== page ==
HS2 U-Turn: What Happened in Lichfield Can Happen Here


First the bad news: the High-Speed Train (HS2) scarcely got a mention during the autumn round of party political conferences.


Now the good news: whenever HS2 did get an airing in somebody-or-other’s speech, nobody applauded. Not one single person. The silence was deafening.


This was truly remarkable in a pre-election period when supporters are ordered to clap at virtually everything, just in case that particular soundbite gets chosen for the Ten O’Clock News.


When all three major parties agree with each other – I include the LibDems in this group, but probably not for long – HS2 is unlikely to be an election issue. Who wants a manifesto that looks just like the other guy’s?


But in my experience, when there’s virtual unanimity about something, it’s likely to end in tears. All three parties agreed that it was a very sensible idea to invade Iraq in 2003. Last year, they all decided against military intervention in Syria. How misguided both of these cosy arrangements seem now.


A fellow anti-HS2 campaigner, who attended the Conservative conference in Birmingham to hand out leaflets to the rank-and-file, reported that nearly all of them said “I support you, I’m against it”, but when they were asked to tell that to their leader they replied: “He doesn’t listen.”


Labour seem equally set in their ways, fearful of upsetting the powerful City Councils in the north, who see HS2 as a source of jobs, prosperity and a way of narrowing the north/south divide – even though any economist will tell you that if you develop a new transport link between two cities, the wealthier one will always benefit at the expense of the poorer. Why do our politicians persist in ignoring this fundamental truth?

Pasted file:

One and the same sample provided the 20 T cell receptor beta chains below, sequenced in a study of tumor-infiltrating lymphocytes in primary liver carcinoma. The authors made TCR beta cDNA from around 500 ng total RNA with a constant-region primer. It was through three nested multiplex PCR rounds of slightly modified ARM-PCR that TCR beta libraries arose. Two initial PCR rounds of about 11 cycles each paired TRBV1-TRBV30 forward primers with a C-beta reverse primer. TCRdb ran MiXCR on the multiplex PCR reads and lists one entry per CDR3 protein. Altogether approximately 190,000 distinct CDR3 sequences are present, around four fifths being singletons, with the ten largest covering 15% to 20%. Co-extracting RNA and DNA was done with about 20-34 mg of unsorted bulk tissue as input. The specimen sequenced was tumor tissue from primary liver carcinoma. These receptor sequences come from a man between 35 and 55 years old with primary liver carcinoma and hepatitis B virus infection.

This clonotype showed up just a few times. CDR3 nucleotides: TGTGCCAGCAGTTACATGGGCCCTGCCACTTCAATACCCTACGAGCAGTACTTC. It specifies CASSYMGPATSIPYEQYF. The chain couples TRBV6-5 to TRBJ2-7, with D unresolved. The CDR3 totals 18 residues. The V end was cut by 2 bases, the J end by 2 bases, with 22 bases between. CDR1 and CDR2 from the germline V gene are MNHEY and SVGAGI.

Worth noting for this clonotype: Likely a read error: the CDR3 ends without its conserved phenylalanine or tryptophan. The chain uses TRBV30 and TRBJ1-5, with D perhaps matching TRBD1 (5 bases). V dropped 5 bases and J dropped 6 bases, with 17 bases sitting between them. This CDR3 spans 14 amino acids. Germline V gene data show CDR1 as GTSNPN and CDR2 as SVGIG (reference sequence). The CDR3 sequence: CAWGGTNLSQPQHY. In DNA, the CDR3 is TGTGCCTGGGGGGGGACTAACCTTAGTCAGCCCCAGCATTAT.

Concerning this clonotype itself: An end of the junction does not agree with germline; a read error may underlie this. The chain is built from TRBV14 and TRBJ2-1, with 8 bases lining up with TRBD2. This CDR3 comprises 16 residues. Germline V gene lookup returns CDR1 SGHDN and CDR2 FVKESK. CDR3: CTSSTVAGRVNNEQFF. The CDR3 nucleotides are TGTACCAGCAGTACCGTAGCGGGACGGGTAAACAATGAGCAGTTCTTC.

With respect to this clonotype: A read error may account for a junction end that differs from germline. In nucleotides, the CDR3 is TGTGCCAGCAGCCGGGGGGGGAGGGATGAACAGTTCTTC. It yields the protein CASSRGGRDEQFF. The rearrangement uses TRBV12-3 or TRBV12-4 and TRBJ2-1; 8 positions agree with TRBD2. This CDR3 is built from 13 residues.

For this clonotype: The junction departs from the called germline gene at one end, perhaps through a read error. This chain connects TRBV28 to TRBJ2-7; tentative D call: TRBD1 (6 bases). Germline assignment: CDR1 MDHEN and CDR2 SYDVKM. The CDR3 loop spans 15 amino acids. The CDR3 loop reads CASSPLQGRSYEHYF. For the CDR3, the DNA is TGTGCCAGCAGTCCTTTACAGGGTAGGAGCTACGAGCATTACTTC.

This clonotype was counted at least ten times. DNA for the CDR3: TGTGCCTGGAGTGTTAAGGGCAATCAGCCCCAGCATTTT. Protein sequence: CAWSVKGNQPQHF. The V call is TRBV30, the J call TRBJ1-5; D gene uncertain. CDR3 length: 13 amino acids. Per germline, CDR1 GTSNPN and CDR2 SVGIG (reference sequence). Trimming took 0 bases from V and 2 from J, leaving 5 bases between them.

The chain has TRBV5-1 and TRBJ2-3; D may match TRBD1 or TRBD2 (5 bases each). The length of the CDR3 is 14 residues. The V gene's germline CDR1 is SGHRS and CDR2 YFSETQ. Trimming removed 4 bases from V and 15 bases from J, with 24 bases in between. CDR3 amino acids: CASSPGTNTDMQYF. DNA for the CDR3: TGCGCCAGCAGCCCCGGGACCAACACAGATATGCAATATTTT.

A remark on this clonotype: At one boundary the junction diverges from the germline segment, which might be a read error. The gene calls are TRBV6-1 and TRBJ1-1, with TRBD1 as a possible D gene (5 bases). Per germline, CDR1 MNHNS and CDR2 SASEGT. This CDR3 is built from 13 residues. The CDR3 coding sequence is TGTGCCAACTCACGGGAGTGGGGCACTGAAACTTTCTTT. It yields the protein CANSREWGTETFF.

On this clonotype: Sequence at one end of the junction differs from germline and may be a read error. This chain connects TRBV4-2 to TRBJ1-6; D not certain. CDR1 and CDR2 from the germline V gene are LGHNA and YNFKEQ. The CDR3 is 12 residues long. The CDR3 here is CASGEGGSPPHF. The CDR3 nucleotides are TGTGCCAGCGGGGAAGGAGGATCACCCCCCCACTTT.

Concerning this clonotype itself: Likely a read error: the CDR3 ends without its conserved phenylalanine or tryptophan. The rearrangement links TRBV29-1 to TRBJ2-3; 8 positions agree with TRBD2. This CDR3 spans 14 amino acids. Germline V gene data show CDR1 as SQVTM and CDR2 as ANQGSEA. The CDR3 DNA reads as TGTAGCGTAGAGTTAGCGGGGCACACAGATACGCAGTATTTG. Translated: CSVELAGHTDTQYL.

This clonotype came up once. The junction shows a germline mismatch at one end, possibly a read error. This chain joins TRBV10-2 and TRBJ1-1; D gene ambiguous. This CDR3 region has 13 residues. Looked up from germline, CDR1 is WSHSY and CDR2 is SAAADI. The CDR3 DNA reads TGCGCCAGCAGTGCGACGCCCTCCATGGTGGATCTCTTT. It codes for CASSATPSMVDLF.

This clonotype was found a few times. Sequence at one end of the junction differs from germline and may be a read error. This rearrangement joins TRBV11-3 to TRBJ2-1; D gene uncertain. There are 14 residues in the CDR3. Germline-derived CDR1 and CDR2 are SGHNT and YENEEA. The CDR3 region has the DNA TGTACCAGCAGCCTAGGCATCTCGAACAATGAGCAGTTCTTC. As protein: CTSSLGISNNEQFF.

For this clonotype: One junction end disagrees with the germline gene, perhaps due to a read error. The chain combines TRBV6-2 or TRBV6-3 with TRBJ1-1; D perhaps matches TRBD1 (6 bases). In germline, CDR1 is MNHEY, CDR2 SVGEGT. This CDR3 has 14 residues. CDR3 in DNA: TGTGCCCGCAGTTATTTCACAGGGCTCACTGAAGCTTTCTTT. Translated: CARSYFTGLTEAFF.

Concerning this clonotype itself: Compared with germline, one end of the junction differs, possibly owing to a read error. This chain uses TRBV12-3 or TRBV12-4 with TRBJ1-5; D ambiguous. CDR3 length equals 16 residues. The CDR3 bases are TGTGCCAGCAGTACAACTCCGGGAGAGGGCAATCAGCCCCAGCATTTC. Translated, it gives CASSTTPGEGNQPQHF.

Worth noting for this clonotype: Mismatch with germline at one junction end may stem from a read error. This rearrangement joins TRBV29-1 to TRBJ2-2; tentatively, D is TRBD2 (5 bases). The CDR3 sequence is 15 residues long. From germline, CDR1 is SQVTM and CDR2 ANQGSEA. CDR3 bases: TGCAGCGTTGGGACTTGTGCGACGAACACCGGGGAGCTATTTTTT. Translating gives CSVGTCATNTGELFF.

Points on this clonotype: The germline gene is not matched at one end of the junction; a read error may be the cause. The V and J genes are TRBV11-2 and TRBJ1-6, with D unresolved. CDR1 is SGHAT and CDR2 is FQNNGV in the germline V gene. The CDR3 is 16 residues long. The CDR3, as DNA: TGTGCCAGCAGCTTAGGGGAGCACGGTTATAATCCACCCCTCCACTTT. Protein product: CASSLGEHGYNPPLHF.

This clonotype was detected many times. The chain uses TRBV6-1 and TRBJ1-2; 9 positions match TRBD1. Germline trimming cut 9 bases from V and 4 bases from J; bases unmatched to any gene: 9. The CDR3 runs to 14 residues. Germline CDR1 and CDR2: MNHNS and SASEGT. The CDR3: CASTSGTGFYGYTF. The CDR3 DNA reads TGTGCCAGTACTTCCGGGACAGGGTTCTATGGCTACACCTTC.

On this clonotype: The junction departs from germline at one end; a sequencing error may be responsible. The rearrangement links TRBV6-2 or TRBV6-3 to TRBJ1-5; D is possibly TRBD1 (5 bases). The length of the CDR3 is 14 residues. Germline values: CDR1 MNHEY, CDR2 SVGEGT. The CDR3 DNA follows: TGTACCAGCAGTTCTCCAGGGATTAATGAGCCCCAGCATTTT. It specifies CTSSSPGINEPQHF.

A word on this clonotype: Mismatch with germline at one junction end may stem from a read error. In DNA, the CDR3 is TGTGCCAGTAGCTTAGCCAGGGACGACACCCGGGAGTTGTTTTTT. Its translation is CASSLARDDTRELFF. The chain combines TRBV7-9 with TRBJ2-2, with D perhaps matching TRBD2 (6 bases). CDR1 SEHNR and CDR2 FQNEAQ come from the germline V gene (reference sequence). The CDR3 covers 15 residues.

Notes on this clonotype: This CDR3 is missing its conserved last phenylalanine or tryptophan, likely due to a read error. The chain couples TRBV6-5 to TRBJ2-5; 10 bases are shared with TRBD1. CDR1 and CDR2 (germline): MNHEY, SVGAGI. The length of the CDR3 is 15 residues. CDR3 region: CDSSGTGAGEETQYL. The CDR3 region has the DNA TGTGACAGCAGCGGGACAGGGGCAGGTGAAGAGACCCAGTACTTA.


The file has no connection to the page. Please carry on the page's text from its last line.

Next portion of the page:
HS2 may have slipped off the national news radar for the time being, but there are glimmers of hope. More than glimmers, actually, because the Scottish devolution referendum, combined with October's seismic by-election results in England last month, have shown just how quickly the political landscape can change. Suddenly, the devolving of power away from Westminster has pushed its way towards the top of the political agenda, while UKIP – a laughing stock five years ago – are certainly no laughing matter now.


In the same way that they’ve been forced to rethink Scotland and immigration, the government can be made to listen to the clamour of opposition to HS2 too. Wishful thinking? I think not.


Near Lichfield, Staffordshire, the proposed route of the not-so-high-speed-after-all train was to have crossed the busy A38, two existing railway lines and a lovely stretch of the Trent and Mersey canal - on a series of viaducts. The local action group, backed by their County Council and their (Conservative) MP, petitioned for deep cuttings instead of viaducts, to reduce the noise and visual impact on the surrounding countryside. HS2 Ltd kept insisting that it couldn’t be done ‘for technical reasons’.


So the Commons Select Committee, which is investigating HS2, arranged a site visit in Staffordshire to see what all the fuss was about. A local landowner got wind of their visit and heroically arranged to fly a noisy ‘drone’ – an unmanned aircraft - at the exact height of the proposed viaducts, to illustrate how HS2 would ruin the place. This ‘shock and awe’ tactic worked spectacularly. Within a week, Transport Secretary Patrick McLaughlin announced that the line would be re-routed under the A38, the railway lines and the canal. There would be no unsightly viaducts for Lichfield. See? They will listen, if our case is compelling enough.


Here in the Colne Valley, we face a similar problem to Lichfield’s, with the longest viaduct since the Victorians laid down the UK railway network planned for our Regional Park, with its lakes, activity centre, canal, marina, Nature Reserves and Site of Special Scientific Interest. Almost all of our local petitioners have urged the Select Committee to consider replacing the viaduct with a tunnel. HS2 Ltd maintain that it can’t be done ‘for technical reasons’. Does that sound familiar?


Lichfield has shown that it is possible to persuade the government and the railway planners to change their minds – as long as local opposition is passionate, well-researched and supported by a community that’s pulling in the same direction.


Unmanned aircraft might help too. Anyone got a spare drone kicking around their garage, which we could borrow for the Select Committee’s visit to Denham and Harefield in the New Year?




                      Frank Partridge – Denham Against HS2